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Mosque in Swedish town gets green light for calls to prayer

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Mosque in Swedish town gets green light for calls to prayer
This mosque in Växjö will now feature calls to prayer on Fridays. Photo: Suvad Mrkonjic/TT
13:15 CEST+02:00
Fridays in the town of Växjö in southern Sweden will now feature a call to prayer from the local mosque.

The move comes after a controversial appeal from the local Muslim foundation. 

"It feels good to know that you can rely on the society's democratic process," the group's spokesperson, Avdi Islami, to Christian newspaper Dagen

"Our intention has never been to disturb anyone," he added. 

But to ensure the the call to prayer, held once every Friday, doesn't disturb any locals, it comes with a few rules. 

For example, the sound cannot be louder than 110 decibels, as heard from outside, or 45 decibels as heard from inside.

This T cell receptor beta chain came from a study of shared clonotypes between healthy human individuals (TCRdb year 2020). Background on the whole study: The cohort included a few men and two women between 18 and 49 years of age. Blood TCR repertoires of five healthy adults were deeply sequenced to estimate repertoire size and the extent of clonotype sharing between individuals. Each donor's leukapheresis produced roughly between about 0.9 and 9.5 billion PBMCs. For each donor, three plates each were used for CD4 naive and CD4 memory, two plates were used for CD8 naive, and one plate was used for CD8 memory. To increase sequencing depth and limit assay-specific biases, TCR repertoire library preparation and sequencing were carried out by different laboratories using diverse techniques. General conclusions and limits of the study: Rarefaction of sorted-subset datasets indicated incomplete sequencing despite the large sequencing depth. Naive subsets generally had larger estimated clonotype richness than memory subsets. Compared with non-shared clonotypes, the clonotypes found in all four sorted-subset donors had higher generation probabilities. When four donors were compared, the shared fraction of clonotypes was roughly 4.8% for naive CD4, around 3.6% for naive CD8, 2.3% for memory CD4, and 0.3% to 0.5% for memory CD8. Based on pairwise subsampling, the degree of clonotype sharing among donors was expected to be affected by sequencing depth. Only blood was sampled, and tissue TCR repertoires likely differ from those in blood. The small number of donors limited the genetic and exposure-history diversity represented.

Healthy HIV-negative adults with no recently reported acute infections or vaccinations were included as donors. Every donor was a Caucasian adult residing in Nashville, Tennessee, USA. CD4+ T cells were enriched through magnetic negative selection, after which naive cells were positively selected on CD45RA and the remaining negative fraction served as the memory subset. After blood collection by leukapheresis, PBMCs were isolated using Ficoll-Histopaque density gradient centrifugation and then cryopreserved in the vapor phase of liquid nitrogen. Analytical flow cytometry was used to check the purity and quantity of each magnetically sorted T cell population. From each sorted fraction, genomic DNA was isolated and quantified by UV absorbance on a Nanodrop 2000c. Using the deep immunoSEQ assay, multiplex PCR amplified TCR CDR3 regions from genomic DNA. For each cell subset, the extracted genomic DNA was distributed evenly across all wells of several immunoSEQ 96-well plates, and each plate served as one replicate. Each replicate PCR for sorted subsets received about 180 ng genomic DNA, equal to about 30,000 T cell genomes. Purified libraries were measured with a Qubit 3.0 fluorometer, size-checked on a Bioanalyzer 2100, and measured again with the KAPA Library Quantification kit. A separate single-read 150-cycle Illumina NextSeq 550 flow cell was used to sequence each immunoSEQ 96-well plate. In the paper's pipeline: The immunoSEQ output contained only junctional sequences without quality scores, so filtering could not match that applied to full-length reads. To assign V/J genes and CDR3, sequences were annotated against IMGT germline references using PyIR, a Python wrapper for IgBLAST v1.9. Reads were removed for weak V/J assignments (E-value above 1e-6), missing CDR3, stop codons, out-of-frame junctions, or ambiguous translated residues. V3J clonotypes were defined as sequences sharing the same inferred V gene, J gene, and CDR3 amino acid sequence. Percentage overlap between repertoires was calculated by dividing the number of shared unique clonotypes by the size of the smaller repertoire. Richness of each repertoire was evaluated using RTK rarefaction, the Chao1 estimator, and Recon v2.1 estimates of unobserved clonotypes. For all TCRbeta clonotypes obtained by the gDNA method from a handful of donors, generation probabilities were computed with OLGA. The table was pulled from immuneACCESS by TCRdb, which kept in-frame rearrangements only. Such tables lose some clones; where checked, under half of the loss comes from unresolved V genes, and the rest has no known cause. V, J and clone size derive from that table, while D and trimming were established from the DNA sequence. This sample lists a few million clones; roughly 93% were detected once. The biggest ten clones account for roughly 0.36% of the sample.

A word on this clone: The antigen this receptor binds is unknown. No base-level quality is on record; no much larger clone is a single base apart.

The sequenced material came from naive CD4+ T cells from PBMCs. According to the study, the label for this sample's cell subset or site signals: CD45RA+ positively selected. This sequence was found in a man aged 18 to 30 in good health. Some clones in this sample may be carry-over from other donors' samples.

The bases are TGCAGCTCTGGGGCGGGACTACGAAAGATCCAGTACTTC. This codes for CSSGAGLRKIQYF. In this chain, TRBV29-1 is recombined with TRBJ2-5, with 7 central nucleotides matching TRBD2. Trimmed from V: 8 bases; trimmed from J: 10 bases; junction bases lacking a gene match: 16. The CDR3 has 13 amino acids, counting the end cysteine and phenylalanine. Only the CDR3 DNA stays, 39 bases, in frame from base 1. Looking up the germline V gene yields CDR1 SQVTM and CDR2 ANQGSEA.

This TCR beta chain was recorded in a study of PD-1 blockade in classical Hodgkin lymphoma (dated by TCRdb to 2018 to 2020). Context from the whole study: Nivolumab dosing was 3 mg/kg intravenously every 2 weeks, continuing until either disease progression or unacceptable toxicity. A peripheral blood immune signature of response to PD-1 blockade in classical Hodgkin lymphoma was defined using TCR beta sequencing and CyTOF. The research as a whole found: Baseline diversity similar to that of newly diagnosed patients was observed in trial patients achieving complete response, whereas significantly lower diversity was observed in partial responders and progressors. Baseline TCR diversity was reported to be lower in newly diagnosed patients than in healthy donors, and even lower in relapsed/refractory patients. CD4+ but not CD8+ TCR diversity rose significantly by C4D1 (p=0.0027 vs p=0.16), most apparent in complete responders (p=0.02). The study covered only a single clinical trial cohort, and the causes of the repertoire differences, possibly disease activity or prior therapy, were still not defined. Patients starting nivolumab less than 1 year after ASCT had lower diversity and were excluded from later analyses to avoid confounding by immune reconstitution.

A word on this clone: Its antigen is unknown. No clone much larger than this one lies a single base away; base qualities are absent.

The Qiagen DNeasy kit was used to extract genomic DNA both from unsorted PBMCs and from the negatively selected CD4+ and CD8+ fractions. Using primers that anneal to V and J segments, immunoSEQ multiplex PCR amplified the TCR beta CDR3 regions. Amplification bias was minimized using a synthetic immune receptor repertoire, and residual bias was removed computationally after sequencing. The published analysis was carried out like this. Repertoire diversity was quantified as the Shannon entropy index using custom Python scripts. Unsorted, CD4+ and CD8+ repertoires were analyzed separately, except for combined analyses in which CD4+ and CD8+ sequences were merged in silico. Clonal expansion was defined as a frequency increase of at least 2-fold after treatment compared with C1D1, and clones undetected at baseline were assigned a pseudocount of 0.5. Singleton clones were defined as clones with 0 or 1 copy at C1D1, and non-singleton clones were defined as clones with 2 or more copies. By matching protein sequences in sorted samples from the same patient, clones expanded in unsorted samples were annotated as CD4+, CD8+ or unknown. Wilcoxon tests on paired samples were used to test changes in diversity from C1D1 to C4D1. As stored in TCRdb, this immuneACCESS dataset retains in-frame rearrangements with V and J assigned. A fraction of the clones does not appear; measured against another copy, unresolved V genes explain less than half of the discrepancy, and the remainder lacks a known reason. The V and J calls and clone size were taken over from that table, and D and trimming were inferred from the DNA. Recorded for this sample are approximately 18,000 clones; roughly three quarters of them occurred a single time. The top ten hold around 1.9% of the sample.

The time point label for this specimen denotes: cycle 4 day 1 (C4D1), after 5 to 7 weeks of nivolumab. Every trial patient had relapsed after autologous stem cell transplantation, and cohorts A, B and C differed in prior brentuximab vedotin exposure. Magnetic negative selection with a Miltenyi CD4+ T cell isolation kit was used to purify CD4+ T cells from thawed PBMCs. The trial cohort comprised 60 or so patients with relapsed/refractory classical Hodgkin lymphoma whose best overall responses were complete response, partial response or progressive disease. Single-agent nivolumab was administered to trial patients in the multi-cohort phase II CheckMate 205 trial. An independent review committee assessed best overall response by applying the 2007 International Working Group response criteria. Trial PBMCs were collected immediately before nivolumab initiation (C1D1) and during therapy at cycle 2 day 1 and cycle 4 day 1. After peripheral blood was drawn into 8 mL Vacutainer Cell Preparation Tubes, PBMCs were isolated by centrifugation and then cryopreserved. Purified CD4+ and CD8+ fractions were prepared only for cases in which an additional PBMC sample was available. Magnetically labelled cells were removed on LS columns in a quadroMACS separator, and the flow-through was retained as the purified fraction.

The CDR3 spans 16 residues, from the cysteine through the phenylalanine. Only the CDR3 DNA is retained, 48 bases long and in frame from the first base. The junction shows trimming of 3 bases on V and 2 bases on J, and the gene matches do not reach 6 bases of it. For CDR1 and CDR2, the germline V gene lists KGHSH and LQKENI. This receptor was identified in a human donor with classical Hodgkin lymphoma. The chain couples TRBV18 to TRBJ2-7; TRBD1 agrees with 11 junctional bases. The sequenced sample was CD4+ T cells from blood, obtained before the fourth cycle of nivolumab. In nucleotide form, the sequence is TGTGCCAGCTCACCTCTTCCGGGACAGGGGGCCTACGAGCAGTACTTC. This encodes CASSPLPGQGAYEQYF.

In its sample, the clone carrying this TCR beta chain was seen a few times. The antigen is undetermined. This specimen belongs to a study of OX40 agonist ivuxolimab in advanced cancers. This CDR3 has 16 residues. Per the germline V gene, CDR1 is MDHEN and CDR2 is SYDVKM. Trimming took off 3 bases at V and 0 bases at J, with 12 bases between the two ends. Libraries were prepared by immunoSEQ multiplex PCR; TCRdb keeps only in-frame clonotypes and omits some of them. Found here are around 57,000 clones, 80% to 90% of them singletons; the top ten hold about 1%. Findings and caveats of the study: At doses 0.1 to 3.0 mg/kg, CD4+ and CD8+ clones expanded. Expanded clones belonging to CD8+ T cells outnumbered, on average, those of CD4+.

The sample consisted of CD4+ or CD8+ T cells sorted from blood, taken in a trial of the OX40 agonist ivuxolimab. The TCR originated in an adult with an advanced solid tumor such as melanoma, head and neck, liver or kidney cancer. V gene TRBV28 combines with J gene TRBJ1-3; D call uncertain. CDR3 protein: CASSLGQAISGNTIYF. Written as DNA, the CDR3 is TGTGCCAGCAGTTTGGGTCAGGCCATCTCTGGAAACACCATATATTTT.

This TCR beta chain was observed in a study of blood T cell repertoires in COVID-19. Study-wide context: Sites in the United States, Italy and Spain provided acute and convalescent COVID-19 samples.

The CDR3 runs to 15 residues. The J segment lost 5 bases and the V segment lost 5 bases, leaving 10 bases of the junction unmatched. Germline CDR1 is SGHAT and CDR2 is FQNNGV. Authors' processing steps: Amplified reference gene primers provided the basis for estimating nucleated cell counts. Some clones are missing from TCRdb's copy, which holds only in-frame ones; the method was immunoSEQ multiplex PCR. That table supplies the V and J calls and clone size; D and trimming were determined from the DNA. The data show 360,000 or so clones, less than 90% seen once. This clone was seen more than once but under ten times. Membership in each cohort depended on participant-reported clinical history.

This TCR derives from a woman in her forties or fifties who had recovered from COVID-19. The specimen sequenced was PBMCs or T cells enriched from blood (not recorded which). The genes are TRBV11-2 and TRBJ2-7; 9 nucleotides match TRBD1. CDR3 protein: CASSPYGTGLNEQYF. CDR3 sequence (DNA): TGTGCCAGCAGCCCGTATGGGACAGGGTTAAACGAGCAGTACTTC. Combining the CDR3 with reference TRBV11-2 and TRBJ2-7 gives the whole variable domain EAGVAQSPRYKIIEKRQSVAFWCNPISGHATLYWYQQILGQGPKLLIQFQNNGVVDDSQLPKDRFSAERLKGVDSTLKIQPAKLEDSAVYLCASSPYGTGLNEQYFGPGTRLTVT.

This is not the first time a mosque in Sweden has been granted permission to have a call to prayer. 

A mosque in the Stockholm suburb of Botkyrka holds a call to prayer on Fridays, and does so in line with the laws in the area. 

Its permit has recently been renewed and the council said it has received no complaints. There is also a mosque in Karlskrona with calls to prayer.

But Växjö mosque has proven to be a hot topic across Sweden, not least with a general election looming. 

The leader of the Christian Democrats, after learning of the Växjö mosque's plans, went as far as to instruct local politicians to vote against allowing mosques to hold calls to prayer.

Sweden's Jewish community has even weighed in on the debate, comparing the complaints about the mosque to the way Jews were treated in Sweden in the 1700s, where there was hysteria over Jewish immigrants bringing instability to the country due to their unfamiliar customs.

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But in Växjö, the Muslim community insists that a call to prayer is just like any other part of society that must be accepted. 

"In a society we have to accept different messages," Islami told Dagen. 

"For example, I'm allergic to dogs but I've got to accept that they exist in society. And it's the same with religion. The other option is to isolate yourself in fear of being affected by everything. And that just wouldn't work."

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